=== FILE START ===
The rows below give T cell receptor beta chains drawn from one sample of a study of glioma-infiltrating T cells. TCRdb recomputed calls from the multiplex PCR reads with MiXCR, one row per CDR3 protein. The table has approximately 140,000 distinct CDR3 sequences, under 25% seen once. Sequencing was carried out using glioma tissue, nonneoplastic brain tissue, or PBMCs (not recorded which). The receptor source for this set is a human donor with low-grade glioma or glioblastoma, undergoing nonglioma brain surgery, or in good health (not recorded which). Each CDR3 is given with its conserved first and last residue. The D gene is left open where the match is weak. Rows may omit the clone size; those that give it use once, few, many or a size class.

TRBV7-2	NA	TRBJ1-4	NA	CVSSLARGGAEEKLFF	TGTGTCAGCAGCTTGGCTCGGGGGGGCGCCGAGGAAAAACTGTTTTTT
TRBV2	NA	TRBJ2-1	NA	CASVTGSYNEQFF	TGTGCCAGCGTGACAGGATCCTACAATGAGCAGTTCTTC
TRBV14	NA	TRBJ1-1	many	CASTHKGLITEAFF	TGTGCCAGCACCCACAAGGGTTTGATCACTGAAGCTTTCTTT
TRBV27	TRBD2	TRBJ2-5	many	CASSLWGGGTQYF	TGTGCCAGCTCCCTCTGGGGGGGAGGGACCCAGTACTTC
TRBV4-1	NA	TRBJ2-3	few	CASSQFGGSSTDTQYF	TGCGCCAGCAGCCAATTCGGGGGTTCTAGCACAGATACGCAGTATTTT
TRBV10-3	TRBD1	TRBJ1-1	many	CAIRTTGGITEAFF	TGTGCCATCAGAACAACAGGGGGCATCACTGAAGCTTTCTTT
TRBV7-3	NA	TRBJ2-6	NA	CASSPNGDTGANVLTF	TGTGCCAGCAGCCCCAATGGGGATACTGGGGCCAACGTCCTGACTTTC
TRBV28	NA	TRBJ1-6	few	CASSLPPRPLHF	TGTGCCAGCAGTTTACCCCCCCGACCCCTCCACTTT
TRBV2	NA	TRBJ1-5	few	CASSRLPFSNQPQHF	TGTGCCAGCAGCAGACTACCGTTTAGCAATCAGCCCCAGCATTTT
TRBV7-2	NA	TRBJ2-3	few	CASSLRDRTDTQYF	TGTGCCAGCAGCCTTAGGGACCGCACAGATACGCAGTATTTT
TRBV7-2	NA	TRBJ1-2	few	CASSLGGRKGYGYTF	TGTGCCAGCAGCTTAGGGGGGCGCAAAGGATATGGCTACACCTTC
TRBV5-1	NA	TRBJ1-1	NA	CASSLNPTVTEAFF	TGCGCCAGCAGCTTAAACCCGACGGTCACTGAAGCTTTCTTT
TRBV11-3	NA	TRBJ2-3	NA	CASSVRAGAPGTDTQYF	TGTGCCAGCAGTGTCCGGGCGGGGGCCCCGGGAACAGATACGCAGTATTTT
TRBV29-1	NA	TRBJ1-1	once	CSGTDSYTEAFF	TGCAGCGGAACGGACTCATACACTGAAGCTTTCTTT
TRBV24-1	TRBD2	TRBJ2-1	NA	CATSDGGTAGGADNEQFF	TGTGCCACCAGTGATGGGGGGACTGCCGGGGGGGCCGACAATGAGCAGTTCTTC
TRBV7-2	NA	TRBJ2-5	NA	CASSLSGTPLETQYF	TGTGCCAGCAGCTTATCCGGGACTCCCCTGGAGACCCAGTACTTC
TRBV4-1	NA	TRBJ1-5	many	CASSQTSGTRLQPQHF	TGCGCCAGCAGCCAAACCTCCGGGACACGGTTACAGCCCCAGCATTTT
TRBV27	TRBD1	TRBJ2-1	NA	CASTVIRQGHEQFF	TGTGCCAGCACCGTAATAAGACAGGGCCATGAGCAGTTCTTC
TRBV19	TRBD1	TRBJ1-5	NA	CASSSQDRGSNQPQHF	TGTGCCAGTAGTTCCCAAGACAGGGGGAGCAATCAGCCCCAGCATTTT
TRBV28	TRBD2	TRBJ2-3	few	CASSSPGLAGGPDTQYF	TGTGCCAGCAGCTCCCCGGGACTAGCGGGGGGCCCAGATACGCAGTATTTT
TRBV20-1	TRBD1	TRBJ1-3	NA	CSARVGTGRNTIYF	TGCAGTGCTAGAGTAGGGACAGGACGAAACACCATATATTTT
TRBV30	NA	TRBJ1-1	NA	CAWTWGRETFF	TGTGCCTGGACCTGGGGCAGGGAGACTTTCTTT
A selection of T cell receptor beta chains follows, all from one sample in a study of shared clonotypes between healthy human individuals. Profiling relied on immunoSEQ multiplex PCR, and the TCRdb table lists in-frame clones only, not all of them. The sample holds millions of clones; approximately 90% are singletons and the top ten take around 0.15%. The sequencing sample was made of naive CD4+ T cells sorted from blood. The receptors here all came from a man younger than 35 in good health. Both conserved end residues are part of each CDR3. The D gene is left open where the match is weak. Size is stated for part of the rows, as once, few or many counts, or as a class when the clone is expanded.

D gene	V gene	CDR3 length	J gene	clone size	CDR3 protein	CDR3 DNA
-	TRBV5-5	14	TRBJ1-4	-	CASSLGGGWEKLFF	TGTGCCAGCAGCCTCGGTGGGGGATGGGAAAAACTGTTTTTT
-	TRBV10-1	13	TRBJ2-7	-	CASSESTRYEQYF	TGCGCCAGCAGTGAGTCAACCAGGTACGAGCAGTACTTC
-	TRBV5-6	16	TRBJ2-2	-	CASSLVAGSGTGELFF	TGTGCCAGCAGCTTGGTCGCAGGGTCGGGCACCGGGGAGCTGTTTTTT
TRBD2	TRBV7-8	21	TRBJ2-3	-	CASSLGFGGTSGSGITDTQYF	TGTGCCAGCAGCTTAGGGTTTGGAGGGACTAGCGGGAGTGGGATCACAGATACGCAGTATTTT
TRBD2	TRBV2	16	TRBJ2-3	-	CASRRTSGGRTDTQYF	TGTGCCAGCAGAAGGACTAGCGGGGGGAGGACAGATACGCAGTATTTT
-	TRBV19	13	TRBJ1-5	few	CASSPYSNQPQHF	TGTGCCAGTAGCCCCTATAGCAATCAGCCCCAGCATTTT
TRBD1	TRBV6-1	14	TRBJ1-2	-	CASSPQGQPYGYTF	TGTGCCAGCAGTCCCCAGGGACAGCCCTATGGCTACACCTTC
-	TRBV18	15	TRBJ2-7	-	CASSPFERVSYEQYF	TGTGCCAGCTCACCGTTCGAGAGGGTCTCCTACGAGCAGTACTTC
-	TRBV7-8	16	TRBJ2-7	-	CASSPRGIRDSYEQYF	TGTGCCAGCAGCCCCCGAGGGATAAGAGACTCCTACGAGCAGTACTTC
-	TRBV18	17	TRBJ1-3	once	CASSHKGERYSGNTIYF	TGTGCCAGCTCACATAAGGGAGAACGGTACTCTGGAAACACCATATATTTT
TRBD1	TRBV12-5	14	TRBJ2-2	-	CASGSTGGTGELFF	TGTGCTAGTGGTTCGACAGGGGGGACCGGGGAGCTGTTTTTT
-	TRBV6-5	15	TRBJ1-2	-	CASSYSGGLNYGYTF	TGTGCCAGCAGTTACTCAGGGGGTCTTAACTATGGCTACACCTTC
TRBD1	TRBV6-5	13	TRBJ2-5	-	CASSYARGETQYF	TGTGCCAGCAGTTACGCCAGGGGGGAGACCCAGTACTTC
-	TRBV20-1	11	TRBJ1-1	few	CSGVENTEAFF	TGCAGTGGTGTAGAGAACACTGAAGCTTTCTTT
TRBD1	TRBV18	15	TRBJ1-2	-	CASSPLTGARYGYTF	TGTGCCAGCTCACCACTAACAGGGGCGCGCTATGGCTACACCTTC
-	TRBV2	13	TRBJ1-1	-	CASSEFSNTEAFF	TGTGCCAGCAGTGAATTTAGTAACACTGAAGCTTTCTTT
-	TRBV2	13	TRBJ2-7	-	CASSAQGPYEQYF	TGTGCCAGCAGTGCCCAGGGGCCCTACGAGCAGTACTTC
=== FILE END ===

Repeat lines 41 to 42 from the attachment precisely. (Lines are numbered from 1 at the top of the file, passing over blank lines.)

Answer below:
-	TRBV2	13	TRBJ1-1	-	CASSEFSNTEAFF	TGTGCCAGCAGTGAATTTAGTAACACTGAAGCTTTCTTT
-	TRBV2	13	TRBJ2-7	-	CASSAQGPYEQYF	TGTGCCAGCAGTGCCCAGGGGCCCTACGAGCAGTACTTC